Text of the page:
The tragedy of the commons
- Hardin (US ecologist) - 'freedom in a commons brings ruin to all'
- If a pasture is open to all, each herder will try to keep as many cattle as possible on the commons.
- This will eventually generate tragedy as the number of cattle exceeds the carrying capacity of the land.
- Each herder calculates that the positive benefit of adding one more animal (in terms of eventual sale)
- Will always exceed the negative impact on the land.
- This leads to the importance of the 'global commons'/'common pool resources' (areas and natural resources that are unowned and so beyond jurisdiction)
1 of 3
Threats to global commons
Threats to global commons posed by:
- Resource depletion
- Habitat destruction
- Over - fishing
2 of 3
An unsolvable problem?
- Hardin: In favour of strengthened political control - restrict population growth - showing sympathy for the idea of world government.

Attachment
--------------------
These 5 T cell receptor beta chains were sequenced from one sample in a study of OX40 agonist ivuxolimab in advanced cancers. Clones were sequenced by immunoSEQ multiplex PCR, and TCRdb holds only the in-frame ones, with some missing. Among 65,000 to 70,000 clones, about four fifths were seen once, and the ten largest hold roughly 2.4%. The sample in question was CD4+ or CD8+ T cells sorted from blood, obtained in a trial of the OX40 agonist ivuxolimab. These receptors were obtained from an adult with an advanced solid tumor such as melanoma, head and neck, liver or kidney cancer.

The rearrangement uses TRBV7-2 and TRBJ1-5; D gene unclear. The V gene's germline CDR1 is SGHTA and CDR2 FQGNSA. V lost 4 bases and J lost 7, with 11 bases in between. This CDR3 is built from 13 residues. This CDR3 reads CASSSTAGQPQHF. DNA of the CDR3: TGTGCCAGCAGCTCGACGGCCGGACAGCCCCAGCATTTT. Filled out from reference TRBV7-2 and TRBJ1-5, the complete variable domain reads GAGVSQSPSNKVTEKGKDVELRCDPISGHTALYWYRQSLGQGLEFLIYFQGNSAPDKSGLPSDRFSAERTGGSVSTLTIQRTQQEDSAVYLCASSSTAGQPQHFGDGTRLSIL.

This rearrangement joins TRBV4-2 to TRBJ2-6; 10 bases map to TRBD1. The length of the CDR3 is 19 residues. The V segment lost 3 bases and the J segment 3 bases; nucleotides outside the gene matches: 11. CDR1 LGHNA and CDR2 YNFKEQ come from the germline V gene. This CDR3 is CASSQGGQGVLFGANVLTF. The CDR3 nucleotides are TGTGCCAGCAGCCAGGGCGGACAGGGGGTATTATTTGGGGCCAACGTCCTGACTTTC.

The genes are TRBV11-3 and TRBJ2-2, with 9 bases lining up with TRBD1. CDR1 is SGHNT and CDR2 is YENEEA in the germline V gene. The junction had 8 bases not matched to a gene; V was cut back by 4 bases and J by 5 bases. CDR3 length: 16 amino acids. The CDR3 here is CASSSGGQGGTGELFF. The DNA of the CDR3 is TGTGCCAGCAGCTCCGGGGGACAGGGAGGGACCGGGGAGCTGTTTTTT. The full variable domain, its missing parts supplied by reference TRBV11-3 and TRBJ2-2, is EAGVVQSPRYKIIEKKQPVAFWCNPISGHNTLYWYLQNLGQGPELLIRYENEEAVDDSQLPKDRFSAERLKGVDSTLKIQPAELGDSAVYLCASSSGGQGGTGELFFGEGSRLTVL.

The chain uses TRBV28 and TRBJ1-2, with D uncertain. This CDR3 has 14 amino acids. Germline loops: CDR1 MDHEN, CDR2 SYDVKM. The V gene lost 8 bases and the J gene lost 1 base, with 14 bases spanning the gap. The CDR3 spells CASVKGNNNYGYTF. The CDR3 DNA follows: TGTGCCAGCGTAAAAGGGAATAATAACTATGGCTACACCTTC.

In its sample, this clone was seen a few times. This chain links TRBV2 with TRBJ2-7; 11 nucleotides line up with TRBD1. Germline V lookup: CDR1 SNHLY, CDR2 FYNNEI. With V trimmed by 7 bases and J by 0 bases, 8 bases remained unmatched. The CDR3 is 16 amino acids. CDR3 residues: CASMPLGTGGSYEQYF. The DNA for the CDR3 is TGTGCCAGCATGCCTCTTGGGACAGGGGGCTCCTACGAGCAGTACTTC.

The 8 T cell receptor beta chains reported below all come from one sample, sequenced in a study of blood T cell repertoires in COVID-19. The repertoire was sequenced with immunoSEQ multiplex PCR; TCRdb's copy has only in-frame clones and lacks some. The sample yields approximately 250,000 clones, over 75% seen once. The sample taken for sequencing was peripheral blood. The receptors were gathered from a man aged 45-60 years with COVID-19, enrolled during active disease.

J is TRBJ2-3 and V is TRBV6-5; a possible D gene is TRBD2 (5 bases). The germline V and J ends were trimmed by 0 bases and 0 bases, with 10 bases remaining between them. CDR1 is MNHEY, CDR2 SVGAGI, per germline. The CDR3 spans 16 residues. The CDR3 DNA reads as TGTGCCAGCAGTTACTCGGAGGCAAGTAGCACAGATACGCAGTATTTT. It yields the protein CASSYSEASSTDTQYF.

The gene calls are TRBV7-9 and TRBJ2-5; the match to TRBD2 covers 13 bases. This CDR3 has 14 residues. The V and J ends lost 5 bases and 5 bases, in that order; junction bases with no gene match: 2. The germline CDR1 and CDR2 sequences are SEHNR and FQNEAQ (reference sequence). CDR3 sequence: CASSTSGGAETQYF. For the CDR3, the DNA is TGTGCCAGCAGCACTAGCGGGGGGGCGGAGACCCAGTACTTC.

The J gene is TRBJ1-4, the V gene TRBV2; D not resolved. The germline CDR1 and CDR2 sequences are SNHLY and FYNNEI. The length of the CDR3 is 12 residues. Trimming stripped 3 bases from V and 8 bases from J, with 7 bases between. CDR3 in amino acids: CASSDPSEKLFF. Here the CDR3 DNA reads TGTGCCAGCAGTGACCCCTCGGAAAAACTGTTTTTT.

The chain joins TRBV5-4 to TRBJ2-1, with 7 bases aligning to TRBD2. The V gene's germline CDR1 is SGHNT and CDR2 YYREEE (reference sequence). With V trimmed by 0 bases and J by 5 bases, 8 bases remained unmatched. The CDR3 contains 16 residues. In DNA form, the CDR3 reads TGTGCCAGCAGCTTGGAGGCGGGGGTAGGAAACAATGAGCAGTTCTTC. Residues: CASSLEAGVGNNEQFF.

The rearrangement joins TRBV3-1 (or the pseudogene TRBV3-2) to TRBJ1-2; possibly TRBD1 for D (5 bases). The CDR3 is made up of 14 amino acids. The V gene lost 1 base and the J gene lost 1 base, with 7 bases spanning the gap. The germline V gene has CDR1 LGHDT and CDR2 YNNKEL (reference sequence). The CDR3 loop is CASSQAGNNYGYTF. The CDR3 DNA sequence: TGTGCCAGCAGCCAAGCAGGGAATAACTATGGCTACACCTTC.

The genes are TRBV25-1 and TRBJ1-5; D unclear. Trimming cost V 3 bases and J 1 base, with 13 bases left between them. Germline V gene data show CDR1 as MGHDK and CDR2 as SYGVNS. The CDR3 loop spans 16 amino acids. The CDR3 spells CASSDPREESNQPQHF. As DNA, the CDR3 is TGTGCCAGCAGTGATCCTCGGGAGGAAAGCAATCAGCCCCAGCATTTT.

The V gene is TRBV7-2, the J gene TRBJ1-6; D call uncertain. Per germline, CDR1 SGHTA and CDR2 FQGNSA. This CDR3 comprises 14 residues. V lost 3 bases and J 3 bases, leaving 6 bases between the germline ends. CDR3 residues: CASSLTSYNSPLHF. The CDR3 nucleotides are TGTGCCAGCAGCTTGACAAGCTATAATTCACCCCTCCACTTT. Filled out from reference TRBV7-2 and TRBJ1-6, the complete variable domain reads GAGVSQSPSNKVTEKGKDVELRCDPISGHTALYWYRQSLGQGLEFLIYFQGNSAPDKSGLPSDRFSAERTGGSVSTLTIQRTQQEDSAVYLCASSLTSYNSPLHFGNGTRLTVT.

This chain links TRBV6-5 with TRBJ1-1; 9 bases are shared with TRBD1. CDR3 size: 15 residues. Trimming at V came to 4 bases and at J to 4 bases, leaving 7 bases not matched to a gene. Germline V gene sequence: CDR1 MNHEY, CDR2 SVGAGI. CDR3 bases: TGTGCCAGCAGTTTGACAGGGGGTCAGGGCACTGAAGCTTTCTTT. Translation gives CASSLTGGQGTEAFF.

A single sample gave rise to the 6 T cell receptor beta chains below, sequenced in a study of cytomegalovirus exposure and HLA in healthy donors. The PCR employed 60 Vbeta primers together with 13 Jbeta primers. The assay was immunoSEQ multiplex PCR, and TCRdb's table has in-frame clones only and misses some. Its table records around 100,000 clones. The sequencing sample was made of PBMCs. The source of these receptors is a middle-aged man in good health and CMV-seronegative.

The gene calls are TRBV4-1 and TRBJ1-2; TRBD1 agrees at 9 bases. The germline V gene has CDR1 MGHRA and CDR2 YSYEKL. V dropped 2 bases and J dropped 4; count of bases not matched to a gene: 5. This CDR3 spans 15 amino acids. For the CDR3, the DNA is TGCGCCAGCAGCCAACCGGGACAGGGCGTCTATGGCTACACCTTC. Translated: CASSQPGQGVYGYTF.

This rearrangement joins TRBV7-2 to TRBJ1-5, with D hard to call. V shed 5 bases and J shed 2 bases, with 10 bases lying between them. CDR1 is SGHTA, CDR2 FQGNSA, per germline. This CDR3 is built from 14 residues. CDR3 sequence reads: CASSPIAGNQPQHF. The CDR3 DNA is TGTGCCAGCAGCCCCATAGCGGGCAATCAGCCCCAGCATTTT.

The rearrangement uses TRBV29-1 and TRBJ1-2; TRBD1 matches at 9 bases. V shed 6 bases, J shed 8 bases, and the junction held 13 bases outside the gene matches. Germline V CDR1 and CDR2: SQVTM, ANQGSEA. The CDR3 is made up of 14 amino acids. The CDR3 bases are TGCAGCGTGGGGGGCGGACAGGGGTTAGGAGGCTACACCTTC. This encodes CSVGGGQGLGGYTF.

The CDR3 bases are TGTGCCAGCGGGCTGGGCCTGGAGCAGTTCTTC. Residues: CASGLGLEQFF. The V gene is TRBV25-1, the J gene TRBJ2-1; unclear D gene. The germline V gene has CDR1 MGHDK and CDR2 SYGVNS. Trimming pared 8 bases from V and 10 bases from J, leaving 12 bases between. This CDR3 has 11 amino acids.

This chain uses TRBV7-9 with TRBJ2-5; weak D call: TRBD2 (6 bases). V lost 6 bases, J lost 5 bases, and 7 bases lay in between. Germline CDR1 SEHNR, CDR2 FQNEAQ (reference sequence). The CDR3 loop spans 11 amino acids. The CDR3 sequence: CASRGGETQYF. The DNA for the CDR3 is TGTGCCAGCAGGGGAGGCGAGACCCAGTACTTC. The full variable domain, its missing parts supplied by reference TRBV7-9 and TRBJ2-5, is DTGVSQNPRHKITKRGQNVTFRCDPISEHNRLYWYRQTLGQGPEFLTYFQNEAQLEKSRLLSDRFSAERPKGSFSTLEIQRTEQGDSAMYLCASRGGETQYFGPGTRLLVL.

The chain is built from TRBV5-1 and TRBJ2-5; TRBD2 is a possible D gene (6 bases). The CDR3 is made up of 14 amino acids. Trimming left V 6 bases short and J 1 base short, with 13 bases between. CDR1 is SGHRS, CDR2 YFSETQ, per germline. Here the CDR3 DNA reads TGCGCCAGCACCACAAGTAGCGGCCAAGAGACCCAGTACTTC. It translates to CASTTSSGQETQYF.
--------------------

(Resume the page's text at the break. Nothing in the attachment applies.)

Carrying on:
- Liberals: To abolish the commons by extending property rights - allowing price mechanism to control resource usage.
- Ostrom (1990): Some societies have succeeded in managing common pool resources through developing diverse, bottom-up institutional arrangements.
- Socialists and Anarchists: Reject idea of 'tragedy of the commons altogether'.
- Historical evidence suggests common land was usually successfully managed by communities (Cox, 1985) e.g. Aboriginal peoples of Australia.
- Argument is circular: conclusions are implicit in assumption that human nature is selfish and unchanging (Angus, 2008)
- Ecosocialists - selfishness, greed and wanton use of resources are a consequence of the system of private ownershp.
- Community ownership engenders respect for the environment.
3 of 3
Similar Government & Politics resources: